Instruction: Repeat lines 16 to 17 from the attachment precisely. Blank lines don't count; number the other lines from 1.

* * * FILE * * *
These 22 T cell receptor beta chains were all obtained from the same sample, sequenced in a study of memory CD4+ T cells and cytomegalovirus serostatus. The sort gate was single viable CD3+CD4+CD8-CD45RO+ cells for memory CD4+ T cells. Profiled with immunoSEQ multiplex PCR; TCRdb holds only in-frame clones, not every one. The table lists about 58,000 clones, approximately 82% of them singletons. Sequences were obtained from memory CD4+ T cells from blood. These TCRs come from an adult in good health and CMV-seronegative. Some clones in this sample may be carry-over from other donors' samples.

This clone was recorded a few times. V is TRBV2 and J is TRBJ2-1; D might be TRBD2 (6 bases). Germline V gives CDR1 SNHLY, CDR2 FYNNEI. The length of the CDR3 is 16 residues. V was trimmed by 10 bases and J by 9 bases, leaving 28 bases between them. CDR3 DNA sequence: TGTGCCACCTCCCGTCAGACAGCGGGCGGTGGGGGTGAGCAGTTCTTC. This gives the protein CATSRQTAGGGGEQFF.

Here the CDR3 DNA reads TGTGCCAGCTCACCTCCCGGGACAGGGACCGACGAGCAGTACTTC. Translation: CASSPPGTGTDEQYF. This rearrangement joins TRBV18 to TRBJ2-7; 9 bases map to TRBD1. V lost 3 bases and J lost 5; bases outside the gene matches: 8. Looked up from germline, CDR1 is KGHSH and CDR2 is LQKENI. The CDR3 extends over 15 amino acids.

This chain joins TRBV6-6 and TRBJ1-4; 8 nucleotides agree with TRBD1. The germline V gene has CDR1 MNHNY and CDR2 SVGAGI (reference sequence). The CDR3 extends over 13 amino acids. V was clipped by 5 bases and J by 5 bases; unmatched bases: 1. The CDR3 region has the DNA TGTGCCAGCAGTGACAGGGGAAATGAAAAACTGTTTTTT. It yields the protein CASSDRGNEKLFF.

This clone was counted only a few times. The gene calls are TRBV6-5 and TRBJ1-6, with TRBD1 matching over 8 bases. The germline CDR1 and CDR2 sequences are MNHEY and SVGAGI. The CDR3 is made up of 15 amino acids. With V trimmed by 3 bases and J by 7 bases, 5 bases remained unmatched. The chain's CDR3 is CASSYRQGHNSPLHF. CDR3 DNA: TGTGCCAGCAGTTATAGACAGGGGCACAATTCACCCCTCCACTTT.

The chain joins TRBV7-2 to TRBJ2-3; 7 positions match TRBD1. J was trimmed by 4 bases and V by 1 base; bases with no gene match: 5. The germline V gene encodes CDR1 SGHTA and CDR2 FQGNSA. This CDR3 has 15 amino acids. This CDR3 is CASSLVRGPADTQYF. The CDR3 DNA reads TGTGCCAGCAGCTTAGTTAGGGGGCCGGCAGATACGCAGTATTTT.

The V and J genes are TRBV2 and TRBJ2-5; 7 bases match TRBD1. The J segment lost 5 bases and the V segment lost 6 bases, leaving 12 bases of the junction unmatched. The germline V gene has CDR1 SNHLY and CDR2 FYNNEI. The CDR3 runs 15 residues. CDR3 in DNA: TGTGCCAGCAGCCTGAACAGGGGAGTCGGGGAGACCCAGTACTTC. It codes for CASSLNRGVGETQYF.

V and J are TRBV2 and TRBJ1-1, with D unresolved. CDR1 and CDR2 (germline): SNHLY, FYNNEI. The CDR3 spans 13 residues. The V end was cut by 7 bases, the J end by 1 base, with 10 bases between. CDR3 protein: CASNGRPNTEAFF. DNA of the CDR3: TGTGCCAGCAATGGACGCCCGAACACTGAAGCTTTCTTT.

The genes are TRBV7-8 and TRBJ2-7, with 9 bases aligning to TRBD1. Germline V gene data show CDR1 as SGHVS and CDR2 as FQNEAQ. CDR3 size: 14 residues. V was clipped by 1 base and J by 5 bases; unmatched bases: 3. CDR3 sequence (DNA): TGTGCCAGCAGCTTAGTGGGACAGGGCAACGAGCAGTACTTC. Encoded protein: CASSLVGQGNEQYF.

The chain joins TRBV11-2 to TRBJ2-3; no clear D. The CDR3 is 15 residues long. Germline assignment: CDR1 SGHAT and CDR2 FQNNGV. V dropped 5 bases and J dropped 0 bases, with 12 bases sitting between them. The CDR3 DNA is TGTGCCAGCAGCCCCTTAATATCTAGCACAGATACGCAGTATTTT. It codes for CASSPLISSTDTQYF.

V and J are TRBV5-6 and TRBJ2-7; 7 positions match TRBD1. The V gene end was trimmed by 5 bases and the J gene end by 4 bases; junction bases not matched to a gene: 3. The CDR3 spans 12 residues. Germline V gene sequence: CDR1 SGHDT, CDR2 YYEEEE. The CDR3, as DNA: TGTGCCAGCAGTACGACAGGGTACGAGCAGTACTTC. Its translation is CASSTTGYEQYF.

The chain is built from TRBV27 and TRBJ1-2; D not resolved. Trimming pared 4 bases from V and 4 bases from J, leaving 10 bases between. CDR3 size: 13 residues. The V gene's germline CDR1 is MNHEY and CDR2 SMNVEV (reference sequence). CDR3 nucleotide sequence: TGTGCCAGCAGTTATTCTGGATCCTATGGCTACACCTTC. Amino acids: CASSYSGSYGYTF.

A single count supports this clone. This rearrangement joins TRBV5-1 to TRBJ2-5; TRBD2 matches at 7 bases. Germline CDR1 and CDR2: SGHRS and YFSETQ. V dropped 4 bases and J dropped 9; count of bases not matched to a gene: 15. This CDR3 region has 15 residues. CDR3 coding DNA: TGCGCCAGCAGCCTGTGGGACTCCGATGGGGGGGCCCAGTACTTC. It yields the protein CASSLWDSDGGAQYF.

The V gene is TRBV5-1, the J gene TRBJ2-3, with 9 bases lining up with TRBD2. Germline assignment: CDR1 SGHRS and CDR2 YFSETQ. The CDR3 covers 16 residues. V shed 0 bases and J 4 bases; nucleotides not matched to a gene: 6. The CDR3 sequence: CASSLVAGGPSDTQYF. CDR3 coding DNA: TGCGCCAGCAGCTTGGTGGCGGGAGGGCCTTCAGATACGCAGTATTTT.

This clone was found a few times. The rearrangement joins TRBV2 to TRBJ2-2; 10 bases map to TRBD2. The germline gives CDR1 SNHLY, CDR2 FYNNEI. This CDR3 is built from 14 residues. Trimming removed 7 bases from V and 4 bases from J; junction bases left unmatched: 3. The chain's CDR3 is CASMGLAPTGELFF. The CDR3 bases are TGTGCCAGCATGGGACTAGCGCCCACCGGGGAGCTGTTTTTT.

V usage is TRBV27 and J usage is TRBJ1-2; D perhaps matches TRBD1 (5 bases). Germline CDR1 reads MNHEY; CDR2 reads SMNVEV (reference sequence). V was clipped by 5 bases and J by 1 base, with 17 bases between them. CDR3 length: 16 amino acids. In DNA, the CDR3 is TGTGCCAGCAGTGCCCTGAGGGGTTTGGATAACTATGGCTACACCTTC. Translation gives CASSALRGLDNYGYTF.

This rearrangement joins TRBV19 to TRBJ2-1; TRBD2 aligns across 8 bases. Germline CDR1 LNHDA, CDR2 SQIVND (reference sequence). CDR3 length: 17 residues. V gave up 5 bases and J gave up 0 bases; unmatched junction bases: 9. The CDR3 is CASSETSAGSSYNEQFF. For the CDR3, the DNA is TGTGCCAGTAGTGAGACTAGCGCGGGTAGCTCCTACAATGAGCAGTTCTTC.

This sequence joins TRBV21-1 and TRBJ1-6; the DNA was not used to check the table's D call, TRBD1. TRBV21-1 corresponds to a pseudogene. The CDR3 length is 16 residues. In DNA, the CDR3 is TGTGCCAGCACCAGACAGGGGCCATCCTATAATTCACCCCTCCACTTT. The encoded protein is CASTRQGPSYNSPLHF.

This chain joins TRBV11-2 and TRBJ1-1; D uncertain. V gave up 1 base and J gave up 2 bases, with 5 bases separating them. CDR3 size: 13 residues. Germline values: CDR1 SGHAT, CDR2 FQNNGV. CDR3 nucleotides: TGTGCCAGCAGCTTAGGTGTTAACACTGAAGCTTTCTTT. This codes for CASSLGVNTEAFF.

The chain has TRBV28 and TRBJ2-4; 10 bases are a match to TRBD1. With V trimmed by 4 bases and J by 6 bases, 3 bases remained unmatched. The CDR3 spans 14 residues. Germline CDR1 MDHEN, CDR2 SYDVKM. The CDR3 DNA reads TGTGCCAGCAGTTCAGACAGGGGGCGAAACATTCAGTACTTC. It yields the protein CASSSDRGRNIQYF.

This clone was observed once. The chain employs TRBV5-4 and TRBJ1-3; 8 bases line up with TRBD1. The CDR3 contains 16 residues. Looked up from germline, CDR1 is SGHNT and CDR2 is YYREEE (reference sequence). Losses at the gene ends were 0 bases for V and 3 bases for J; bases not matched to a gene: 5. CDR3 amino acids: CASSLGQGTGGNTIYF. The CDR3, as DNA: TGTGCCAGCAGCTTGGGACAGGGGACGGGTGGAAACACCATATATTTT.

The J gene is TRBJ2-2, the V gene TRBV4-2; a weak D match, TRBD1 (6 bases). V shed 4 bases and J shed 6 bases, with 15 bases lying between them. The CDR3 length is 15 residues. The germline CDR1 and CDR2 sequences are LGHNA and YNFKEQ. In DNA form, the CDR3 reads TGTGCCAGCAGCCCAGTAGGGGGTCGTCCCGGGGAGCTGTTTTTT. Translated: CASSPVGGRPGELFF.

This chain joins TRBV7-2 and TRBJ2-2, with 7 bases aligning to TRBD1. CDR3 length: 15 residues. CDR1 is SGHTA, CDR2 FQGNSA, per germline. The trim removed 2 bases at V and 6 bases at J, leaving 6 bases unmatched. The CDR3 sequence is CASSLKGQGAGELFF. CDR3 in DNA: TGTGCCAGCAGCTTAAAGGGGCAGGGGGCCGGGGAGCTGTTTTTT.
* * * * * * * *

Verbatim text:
V usage is TRBV27 and J usage is TRBJ1-2; D perhaps matches TRBD1 (5 bases). Germline CDR1 reads MNHEY; CDR2 reads SMNVEV (reference sequence). V was clipped by 5 bases and J by 1 base, with 17 bases between them. CDR3 length: 16 amino acids. In DNA, the CDR3 is TGTGCCAGCAGTGCCCTGAGGGGTTTGGATAACTATGGCTACACCTTC. Translation gives CASSALRGLDNYGYTF.

This rearrangement joins TRBV19 to TRBJ2-1; TRBD2 aligns across 8 bases. Germline CDR1 LNHDA, CDR2 SQIVND (reference sequence). CDR3 length: 17 residues. V gave up 5 bases and J gave up 0 bases; unmatched junction bases: 9. The CDR3 is CASSETSAGSSYNEQFF. For the CDR3, the DNA is TGTGCCAGTAGTGAGACTAGCGCGGGTAGCTCCTACAATGAGCAGTTCTTC.